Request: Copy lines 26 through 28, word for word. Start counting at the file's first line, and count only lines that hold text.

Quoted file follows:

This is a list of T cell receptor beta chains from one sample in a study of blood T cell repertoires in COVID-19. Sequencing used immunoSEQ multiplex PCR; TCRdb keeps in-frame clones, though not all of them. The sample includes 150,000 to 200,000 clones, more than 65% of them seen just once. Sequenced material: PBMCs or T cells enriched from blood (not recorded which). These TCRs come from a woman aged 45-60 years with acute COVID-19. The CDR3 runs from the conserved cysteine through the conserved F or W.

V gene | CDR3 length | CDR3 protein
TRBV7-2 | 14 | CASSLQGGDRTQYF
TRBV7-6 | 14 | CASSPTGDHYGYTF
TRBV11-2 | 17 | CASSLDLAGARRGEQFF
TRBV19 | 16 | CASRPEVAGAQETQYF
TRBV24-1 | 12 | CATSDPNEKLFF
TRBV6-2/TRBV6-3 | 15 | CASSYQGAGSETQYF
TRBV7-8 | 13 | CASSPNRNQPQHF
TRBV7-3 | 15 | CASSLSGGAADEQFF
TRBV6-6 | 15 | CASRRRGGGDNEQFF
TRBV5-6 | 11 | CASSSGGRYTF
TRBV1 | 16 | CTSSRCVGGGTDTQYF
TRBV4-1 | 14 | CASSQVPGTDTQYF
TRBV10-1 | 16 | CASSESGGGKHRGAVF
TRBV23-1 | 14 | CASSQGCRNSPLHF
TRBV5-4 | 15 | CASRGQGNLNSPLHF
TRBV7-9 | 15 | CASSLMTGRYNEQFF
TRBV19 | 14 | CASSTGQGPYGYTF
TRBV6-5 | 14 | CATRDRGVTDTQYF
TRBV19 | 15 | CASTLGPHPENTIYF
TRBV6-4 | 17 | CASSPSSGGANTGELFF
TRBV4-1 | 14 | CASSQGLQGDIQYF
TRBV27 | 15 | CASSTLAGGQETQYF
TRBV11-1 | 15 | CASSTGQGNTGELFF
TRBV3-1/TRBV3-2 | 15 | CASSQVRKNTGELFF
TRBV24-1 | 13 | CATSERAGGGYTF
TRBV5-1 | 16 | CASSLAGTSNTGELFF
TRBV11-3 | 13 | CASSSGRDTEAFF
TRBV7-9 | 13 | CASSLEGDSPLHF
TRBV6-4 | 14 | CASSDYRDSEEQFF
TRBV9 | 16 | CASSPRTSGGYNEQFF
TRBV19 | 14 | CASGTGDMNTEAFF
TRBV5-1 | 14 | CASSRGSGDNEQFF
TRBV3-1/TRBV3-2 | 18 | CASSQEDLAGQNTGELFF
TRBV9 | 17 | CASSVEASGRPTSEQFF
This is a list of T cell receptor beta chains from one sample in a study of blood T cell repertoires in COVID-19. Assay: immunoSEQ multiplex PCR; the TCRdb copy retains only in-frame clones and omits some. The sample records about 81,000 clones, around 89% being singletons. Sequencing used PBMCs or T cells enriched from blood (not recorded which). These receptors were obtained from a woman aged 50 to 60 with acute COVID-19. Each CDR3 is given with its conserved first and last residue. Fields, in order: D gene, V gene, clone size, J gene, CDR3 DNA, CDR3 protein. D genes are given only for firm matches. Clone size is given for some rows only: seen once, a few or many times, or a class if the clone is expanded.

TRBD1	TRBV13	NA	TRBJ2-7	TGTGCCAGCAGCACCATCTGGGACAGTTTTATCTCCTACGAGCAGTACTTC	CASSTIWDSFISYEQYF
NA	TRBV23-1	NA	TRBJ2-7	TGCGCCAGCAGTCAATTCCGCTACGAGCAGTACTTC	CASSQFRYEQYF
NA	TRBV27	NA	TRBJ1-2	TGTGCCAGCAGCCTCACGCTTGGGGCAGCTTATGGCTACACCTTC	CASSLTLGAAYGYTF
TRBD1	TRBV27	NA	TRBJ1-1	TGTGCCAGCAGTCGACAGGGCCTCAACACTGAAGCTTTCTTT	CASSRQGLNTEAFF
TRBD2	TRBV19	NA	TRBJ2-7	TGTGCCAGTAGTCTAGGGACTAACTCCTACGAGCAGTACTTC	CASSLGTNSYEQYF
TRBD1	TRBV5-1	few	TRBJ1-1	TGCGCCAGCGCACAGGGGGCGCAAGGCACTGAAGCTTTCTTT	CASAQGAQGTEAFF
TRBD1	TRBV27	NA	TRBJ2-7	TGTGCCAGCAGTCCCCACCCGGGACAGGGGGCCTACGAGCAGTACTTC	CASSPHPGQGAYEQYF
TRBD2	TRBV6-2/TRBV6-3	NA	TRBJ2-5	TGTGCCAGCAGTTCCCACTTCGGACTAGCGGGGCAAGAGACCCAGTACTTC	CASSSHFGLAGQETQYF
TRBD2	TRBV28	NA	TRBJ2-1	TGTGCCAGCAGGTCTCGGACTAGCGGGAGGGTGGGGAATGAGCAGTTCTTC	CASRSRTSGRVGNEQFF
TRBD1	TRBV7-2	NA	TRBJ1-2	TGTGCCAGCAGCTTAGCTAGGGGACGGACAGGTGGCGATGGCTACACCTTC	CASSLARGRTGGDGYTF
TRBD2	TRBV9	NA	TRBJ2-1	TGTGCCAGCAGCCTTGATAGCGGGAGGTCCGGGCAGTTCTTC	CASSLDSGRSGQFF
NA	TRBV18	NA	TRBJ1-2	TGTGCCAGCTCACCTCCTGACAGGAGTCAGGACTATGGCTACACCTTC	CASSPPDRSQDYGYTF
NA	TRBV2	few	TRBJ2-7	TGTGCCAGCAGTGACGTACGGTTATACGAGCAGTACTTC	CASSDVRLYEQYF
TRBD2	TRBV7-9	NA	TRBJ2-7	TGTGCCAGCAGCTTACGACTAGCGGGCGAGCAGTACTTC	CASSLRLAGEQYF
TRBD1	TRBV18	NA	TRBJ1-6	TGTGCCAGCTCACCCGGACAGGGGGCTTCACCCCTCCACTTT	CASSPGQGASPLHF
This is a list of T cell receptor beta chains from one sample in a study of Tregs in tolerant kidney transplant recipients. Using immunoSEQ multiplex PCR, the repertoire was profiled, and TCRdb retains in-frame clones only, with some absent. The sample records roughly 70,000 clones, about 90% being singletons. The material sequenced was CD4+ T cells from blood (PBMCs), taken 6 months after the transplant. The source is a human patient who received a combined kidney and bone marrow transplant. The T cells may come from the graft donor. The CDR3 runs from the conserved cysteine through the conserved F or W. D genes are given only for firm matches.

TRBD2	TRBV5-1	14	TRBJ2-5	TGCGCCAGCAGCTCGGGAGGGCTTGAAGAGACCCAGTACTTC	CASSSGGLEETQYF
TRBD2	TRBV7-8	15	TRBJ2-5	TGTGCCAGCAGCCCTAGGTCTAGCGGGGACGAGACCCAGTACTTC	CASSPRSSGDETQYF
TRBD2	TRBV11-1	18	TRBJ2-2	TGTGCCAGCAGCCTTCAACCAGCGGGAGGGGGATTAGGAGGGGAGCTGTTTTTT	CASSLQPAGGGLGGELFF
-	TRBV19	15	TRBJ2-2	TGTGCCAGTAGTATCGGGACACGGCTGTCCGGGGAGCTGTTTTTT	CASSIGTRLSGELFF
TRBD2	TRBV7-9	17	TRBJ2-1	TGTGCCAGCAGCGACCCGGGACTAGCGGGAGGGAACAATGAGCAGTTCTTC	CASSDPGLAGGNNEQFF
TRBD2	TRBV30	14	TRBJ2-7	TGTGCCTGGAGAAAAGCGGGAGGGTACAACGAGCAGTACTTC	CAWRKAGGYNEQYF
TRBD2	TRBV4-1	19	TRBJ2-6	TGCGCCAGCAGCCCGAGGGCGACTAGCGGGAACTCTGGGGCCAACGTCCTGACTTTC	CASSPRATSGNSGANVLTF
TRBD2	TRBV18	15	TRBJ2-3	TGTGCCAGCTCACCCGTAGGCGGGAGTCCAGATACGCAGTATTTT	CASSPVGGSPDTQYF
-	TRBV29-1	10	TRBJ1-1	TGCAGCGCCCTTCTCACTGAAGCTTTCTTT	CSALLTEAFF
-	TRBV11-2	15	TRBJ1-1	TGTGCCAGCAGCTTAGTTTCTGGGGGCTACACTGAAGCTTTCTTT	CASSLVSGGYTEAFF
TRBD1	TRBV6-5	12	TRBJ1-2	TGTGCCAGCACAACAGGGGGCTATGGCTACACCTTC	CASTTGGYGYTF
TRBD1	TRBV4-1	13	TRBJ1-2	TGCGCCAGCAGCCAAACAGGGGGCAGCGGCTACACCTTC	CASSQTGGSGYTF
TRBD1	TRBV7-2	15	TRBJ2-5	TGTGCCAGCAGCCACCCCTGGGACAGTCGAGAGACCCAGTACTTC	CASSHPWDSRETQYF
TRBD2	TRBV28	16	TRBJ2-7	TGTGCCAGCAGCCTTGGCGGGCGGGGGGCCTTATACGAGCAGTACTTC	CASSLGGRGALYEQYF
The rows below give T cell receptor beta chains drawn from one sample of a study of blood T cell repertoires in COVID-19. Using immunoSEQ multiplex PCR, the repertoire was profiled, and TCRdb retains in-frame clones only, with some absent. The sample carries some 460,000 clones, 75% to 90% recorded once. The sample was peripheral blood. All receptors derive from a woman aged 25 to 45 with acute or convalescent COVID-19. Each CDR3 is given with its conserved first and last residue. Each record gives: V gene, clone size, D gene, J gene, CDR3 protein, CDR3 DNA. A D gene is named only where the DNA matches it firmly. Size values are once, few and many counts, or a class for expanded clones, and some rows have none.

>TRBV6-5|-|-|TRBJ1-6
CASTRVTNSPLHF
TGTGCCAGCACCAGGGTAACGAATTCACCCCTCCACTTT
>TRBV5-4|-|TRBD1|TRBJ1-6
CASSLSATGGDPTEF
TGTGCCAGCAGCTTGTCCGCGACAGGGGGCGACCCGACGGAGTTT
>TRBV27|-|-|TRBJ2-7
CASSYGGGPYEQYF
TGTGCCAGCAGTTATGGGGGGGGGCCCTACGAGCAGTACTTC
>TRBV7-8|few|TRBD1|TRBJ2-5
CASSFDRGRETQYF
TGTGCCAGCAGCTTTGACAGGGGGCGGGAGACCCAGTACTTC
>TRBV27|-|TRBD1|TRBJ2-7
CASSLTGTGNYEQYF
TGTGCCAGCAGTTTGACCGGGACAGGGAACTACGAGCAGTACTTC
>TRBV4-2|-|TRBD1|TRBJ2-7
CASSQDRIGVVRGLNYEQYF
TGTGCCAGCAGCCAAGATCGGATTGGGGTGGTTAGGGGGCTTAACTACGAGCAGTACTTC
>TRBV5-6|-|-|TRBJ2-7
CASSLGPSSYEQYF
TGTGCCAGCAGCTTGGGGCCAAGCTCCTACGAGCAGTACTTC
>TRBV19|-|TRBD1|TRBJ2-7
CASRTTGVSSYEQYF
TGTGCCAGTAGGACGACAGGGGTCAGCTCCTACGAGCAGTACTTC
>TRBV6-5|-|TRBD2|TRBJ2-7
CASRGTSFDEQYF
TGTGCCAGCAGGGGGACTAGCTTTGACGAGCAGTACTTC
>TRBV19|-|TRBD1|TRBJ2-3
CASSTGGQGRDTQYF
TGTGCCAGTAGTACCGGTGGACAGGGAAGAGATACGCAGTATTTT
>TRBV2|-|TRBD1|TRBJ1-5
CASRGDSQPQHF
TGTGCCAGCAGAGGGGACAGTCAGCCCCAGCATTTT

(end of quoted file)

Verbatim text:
TRBV3-1/TRBV3-2 | 15 | CASSQVRKNTGELFF
TRBV24-1 | 13 | CATSERAGGGYTF
TRBV5-1 | 16 | CASSLAGTSNTGELFF